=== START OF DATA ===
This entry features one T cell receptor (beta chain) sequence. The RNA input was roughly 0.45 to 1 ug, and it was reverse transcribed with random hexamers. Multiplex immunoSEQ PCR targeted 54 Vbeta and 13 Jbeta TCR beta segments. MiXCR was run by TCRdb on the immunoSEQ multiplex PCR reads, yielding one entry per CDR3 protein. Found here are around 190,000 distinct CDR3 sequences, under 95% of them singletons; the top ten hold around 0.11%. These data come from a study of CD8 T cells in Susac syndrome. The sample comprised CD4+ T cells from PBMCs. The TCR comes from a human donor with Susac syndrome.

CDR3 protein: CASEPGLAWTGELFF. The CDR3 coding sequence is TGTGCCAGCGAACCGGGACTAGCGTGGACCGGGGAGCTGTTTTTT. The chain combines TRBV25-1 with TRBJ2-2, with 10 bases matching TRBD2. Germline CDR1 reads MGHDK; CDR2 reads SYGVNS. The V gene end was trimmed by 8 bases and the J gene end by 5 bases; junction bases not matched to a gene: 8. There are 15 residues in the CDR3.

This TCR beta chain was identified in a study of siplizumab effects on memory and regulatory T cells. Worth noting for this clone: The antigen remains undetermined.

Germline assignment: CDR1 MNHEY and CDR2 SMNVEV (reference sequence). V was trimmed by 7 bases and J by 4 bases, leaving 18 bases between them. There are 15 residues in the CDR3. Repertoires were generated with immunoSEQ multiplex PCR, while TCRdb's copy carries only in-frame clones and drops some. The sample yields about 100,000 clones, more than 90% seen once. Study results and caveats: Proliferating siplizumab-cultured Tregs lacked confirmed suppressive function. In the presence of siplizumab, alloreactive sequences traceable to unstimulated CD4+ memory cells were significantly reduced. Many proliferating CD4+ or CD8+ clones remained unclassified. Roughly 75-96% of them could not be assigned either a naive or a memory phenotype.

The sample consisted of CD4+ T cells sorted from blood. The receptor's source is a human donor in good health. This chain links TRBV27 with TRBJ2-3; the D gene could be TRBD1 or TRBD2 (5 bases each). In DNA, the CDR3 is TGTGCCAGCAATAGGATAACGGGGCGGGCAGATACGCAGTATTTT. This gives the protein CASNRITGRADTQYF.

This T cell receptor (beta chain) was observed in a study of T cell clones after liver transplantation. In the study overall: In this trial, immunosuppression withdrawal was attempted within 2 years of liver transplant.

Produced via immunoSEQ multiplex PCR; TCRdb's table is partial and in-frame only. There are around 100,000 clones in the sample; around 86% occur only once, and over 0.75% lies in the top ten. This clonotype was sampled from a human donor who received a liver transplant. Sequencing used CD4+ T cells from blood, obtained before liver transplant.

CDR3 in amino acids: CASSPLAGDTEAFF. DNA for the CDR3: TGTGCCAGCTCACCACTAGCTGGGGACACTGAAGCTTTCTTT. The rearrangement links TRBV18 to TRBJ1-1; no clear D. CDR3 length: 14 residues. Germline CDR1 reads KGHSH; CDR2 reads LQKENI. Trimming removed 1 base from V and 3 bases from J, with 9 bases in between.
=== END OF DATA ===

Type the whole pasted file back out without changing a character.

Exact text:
This entry features one T cell receptor (beta chain) sequence. The RNA input was roughly 0.45 to 1 ug, and it was reverse transcribed with random hexamers. Multiplex immunoSEQ PCR targeted 54 Vbeta and 13 Jbeta TCR beta segments. MiXCR was run by TCRdb on the immunoSEQ multiplex PCR reads, yielding one entry per CDR3 protein. Found here are around 190,000 distinct CDR3 sequences, under 95% of them singletons; the top ten hold around 0.11%. These data come from a study of CD8 T cells in Susac syndrome. The sample comprised CD4+ T cells from PBMCs. The TCR comes from a human donor with Susac syndrome.

CDR3 protein: CASEPGLAWTGELFF. The CDR3 coding sequence is TGTGCCAGCGAACCGGGACTAGCGTGGACCGGGGAGCTGTTTTTT. The chain combines TRBV25-1 with TRBJ2-2, with 10 bases matching TRBD2. Germline CDR1 reads MGHDK; CDR2 reads SYGVNS. The V gene end was trimmed by 8 bases and the J gene end by 5 bases; junction bases not matched to a gene: 8. There are 15 residues in the CDR3.

This TCR beta chain was identified in a study of siplizumab effects on memory and regulatory T cells. Worth noting for this clone: The antigen remains undetermined.

Germline assignment: CDR1 MNHEY and CDR2 SMNVEV (reference sequence). V was trimmed by 7 bases and J by 4 bases, leaving 18 bases between them. There are 15 residues in the CDR3. Repertoires were generated with immunoSEQ multiplex PCR, while TCRdb's copy carries only in-frame clones and drops some. The sample yields about 100,000 clones, more than 90% seen once. Study results and caveats: Proliferating siplizumab-cultured Tregs lacked confirmed suppressive function. In the presence of siplizumab, alloreactive sequences traceable to unstimulated CD4+ memory cells were significantly reduced. Many proliferating CD4+ or CD8+ clones remained unclassified. Roughly 75-96% of them could not be assigned either a naive or a memory phenotype.

The sample consisted of CD4+ T cells sorted from blood. The receptor's source is a human donor in good health. This chain links TRBV27 with TRBJ2-3; the D gene could be TRBD1 or TRBD2 (5 bases each). In DNA, the CDR3 is TGTGCCAGCAATAGGATAACGGGGCGGGCAGATACGCAGTATTTT. This gives the protein CASNRITGRADTQYF.

This T cell receptor (beta chain) was observed in a study of T cell clones after liver transplantation. In the study overall: In this trial, immunosuppression withdrawal was attempted within 2 years of liver transplant.

Produced via immunoSEQ multiplex PCR; TCRdb's table is partial and in-frame only. There are around 100,000 clones in the sample; around 86% occur only once, and over 0.75% lies in the top ten. This clonotype was sampled from a human donor who received a liver transplant. Sequencing used CD4+ T cells from blood, obtained before liver transplant.

CDR3 in amino acids: CASSPLAGDTEAFF. DNA for the CDR3: TGTGCCAGCTCACCACTAGCTGGGGACACTGAAGCTTTCTTT. The rearrangement links TRBV18 to TRBJ1-1; no clear D. CDR3 length: 14 residues. Germline CDR1 reads KGHSH; CDR2 reads LQKENI. Trimming removed 1 base from V and 3 bases from J, with 9 bases in between.